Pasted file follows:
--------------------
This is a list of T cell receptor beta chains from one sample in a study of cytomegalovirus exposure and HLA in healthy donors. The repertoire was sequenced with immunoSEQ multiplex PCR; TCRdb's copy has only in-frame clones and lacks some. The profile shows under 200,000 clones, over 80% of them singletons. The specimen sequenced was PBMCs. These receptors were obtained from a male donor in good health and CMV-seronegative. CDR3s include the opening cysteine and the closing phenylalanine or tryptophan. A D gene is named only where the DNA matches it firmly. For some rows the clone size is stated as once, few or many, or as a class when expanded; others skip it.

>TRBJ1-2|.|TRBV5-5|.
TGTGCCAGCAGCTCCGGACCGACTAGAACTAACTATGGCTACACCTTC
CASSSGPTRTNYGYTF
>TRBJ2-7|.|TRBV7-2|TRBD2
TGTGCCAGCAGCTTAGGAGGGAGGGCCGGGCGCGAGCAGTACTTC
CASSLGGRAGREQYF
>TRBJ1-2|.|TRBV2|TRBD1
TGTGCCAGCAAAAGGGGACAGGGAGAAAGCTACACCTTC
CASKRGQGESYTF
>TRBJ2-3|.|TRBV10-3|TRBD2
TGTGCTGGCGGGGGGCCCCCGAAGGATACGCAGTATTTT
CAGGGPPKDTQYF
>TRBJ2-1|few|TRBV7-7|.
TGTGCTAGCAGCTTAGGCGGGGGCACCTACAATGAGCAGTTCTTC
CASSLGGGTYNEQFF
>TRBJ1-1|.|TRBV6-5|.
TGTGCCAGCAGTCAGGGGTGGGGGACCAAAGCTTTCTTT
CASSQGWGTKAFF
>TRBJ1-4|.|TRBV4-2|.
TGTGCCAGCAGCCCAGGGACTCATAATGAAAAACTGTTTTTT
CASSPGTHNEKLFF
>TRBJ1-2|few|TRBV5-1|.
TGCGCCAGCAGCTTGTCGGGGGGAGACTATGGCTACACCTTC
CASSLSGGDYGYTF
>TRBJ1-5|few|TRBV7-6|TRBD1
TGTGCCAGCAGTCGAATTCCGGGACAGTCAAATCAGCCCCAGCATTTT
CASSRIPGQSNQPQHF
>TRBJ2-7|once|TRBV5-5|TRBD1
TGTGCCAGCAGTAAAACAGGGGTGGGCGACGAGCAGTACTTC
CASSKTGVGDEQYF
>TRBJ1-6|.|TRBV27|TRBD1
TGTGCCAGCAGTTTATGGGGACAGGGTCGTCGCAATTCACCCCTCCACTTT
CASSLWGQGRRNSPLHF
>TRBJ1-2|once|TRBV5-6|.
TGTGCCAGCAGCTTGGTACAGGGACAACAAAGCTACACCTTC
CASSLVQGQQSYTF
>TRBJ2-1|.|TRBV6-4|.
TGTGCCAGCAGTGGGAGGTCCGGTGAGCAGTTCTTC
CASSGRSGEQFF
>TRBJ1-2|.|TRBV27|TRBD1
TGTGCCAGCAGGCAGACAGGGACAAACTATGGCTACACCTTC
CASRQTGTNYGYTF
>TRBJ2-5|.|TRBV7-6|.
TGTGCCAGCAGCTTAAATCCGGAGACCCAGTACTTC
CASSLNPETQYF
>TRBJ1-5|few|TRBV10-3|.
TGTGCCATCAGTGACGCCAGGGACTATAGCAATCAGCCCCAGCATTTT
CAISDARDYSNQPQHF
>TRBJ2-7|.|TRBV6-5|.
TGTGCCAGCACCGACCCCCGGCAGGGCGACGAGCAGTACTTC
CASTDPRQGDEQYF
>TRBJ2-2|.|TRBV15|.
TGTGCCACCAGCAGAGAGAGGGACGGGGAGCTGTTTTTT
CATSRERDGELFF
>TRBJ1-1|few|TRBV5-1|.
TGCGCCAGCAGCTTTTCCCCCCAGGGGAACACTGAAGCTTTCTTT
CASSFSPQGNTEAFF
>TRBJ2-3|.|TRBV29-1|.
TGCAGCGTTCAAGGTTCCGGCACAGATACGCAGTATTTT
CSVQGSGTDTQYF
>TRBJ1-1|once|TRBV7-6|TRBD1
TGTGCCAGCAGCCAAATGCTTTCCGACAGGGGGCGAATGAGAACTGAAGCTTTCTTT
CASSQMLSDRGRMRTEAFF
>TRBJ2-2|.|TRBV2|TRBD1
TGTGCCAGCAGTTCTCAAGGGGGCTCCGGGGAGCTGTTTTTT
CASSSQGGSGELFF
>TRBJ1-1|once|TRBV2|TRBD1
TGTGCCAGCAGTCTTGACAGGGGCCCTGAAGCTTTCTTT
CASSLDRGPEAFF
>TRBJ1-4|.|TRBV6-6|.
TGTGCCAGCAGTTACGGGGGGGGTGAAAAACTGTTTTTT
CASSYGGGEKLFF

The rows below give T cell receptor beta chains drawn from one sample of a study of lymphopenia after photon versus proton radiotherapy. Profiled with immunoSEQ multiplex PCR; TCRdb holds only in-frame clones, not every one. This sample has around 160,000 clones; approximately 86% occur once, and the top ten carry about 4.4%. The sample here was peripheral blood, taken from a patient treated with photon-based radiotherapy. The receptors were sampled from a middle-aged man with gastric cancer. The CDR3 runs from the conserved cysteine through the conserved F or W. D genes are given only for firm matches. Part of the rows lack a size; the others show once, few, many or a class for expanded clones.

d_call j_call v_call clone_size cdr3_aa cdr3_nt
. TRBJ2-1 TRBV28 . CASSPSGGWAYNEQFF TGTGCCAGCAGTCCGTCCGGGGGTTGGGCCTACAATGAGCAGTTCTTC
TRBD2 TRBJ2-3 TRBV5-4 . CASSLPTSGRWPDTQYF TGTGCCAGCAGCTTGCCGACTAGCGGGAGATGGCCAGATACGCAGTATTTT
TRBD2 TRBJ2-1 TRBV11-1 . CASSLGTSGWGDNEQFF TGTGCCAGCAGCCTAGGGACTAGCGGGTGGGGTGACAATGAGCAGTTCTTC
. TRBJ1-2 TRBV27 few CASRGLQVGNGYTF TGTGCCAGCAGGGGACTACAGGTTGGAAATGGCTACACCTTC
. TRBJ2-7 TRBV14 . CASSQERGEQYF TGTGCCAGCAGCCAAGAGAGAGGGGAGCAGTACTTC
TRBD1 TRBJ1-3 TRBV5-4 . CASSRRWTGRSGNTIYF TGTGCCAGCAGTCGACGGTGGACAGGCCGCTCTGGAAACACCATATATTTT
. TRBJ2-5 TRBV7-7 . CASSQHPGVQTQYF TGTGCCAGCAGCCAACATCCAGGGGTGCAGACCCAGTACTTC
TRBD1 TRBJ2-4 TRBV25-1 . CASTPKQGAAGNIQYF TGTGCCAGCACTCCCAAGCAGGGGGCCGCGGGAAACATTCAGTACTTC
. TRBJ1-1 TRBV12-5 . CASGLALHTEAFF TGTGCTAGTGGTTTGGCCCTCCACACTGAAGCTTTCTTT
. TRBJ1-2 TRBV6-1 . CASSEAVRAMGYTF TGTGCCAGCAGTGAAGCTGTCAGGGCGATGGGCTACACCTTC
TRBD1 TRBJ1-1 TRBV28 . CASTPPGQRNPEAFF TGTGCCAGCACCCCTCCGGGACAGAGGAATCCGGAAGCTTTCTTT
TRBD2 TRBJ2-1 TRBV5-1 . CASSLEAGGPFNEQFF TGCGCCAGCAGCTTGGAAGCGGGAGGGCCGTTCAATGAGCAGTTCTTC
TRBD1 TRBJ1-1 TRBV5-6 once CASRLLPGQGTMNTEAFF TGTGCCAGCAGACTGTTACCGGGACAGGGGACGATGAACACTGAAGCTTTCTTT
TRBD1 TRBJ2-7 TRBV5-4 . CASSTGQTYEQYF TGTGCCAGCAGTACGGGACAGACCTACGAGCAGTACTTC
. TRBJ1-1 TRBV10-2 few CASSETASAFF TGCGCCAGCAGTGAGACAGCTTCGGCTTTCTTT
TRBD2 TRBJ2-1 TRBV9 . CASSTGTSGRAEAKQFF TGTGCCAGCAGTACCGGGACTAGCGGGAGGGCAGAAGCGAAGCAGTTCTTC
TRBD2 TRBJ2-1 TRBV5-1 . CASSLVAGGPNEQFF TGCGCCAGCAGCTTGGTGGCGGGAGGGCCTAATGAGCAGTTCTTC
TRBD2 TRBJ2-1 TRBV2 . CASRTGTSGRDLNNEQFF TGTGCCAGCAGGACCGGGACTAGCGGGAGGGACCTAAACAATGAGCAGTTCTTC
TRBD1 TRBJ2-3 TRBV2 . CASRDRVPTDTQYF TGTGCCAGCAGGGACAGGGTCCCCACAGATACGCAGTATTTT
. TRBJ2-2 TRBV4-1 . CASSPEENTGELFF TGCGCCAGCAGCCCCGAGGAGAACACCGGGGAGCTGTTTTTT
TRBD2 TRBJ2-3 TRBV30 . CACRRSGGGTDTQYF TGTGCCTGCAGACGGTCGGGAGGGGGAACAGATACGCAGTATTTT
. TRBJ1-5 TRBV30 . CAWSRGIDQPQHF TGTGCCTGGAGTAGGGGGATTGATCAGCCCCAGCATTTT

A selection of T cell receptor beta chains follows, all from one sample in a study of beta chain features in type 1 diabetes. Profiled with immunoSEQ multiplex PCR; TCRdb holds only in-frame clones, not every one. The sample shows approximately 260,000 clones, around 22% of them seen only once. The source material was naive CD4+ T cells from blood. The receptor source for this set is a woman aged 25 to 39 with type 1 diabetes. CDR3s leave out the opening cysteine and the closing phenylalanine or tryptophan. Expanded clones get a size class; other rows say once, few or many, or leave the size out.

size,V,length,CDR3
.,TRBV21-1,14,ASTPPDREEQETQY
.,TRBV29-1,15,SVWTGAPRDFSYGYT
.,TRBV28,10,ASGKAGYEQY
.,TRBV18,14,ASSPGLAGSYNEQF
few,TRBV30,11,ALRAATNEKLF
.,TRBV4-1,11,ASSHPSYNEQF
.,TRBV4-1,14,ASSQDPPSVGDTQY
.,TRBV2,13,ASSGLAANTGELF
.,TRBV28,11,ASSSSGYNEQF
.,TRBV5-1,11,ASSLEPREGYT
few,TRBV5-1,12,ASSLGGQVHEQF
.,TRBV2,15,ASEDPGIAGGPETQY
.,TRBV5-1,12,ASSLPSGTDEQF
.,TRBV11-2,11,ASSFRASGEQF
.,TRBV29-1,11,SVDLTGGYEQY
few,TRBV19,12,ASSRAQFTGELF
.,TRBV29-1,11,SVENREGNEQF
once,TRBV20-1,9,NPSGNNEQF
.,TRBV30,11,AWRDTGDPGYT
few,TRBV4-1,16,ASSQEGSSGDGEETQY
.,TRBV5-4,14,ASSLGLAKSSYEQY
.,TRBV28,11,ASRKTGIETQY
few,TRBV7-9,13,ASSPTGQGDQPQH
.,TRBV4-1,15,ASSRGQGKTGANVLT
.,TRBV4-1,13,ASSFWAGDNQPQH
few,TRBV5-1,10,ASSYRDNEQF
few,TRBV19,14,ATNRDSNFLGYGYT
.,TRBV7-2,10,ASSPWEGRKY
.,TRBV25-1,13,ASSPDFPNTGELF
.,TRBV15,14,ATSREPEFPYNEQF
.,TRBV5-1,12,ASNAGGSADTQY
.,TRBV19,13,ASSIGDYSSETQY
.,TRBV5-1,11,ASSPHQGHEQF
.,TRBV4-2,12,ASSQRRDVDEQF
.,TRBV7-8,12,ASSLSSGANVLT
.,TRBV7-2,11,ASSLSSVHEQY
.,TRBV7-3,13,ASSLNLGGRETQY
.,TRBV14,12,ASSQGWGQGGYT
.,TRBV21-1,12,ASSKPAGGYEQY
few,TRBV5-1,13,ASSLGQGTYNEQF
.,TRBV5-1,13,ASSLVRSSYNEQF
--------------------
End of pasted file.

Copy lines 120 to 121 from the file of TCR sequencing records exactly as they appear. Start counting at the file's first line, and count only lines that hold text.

.,TRBV5-4,14,ASSLGLAKSSYEQY
.,TRBV28,11,ASRKTGIETQY